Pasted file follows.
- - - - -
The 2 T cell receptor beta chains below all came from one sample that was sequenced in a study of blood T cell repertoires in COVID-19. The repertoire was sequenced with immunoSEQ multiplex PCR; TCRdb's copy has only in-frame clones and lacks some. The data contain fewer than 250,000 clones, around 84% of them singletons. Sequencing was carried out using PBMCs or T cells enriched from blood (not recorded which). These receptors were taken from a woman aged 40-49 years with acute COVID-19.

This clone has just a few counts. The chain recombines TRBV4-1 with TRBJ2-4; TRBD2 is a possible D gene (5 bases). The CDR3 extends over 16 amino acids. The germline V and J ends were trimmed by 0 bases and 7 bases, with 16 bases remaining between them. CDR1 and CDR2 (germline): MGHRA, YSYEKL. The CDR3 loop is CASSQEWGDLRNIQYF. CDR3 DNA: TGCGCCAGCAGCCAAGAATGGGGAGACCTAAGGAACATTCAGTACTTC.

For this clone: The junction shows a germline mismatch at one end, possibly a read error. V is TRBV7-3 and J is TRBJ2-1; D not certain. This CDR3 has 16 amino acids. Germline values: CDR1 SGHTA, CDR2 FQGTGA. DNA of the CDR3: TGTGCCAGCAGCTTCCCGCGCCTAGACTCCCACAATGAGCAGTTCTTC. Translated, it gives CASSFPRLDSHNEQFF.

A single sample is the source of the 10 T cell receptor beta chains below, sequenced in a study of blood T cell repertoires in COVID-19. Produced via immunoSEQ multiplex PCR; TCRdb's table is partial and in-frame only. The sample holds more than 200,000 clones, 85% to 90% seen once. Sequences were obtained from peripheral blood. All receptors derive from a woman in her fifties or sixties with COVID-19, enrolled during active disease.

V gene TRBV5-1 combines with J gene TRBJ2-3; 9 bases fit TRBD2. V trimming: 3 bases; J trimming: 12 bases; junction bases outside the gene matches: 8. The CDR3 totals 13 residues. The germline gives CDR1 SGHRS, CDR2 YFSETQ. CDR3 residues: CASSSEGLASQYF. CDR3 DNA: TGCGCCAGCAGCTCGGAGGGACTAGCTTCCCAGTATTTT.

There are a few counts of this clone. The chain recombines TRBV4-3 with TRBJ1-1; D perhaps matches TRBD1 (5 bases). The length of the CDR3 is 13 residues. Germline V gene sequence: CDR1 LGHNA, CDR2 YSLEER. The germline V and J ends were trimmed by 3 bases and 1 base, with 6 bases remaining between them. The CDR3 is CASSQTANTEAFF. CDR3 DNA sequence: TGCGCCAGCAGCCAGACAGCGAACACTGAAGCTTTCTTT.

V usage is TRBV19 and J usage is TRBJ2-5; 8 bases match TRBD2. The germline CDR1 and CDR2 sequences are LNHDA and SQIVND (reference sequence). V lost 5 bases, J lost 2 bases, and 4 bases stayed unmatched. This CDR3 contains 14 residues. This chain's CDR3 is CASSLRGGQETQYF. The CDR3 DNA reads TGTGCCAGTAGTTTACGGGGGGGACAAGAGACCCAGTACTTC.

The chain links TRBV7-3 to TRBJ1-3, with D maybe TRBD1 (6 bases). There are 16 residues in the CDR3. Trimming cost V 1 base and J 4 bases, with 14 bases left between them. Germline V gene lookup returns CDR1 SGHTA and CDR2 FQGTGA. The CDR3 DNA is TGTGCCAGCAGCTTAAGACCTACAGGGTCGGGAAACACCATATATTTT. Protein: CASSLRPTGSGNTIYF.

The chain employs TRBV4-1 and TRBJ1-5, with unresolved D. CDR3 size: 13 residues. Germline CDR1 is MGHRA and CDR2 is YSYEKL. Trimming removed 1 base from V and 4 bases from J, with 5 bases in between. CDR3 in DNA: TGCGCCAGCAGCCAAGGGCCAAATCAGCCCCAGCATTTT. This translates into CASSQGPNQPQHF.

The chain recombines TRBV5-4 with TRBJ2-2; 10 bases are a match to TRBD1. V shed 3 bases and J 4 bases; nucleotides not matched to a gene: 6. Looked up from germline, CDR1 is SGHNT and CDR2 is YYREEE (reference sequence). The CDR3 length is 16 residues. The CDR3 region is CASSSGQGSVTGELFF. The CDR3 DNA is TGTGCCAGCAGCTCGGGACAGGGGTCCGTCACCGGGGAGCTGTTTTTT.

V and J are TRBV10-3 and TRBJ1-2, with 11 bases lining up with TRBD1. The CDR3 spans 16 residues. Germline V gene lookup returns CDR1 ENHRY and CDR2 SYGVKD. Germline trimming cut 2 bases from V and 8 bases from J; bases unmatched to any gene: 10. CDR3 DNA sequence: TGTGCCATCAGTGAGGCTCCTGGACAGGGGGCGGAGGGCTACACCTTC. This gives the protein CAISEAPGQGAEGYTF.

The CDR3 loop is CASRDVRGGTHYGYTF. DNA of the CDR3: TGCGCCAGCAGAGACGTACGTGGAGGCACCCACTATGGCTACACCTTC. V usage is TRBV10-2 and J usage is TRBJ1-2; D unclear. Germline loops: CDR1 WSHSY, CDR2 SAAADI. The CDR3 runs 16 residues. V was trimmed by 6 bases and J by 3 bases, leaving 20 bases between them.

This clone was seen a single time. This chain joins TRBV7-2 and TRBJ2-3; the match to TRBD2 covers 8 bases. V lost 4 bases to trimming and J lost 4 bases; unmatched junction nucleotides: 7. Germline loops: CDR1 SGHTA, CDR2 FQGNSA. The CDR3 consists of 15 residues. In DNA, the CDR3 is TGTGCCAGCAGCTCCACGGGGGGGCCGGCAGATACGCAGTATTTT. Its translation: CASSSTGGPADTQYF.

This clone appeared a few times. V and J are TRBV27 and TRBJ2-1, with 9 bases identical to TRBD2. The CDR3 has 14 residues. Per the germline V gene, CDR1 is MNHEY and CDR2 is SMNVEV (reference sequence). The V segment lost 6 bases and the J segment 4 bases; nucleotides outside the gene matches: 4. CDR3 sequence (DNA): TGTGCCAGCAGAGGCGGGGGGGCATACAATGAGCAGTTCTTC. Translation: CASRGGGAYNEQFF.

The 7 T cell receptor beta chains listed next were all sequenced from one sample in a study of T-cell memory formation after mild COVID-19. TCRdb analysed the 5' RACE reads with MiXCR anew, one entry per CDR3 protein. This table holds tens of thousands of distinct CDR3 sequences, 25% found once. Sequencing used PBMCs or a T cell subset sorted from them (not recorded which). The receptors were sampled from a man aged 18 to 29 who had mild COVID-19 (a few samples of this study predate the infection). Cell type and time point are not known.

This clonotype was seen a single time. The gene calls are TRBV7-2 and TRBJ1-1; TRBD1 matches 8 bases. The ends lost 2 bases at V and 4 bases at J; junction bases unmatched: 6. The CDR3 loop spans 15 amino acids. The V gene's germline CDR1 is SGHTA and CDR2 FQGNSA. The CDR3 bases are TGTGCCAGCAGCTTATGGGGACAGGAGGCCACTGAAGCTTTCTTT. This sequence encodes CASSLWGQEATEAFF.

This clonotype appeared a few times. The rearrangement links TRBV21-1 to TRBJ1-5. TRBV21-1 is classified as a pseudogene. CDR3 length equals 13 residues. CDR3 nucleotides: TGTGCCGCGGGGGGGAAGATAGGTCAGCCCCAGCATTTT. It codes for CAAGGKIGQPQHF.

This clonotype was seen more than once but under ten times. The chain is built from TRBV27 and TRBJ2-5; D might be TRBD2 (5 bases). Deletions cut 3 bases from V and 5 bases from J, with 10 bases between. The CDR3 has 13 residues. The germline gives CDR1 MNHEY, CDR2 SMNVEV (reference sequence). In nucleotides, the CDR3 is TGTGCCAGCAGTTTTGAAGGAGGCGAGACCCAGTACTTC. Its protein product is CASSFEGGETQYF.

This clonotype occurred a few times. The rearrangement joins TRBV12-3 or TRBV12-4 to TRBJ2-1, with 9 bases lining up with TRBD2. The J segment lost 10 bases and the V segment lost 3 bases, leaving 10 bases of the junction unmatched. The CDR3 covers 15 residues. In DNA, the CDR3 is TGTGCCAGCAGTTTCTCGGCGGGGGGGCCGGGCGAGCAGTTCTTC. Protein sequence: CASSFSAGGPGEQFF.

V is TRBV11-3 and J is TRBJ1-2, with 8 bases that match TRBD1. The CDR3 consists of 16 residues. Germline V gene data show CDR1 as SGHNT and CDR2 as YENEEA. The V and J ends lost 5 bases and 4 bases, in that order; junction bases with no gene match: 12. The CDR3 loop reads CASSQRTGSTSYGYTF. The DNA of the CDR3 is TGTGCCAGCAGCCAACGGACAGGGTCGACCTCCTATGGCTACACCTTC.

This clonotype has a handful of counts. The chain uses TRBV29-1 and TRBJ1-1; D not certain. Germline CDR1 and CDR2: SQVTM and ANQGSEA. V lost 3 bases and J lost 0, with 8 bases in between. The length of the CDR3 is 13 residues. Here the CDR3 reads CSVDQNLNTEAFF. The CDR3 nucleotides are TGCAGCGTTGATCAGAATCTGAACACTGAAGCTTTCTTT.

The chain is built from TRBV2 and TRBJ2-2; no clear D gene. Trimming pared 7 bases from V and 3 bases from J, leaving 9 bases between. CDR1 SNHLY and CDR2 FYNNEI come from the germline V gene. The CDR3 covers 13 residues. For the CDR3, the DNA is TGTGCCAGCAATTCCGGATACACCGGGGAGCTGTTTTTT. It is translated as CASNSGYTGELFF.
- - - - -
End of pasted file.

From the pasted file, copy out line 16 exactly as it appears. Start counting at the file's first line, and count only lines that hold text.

This clonotype was seen a single time. The gene calls are TRBV7-2 and TRBJ1-1; TRBD1 matches 8 bases. The ends lost 2 bases at V and 4 bases at J; junction bases unmatched: 6. The CDR3 loop spans 15 amino acids. The V gene's germline CDR1 is SGHTA and CDR2 FQGNSA. The CDR3 bases are TGTGCCAGCAGCTTATGGGGACAGGAGGCCACTGAAGCTTTCTTT. This sequence encodes CASSLWGQEATEAFF.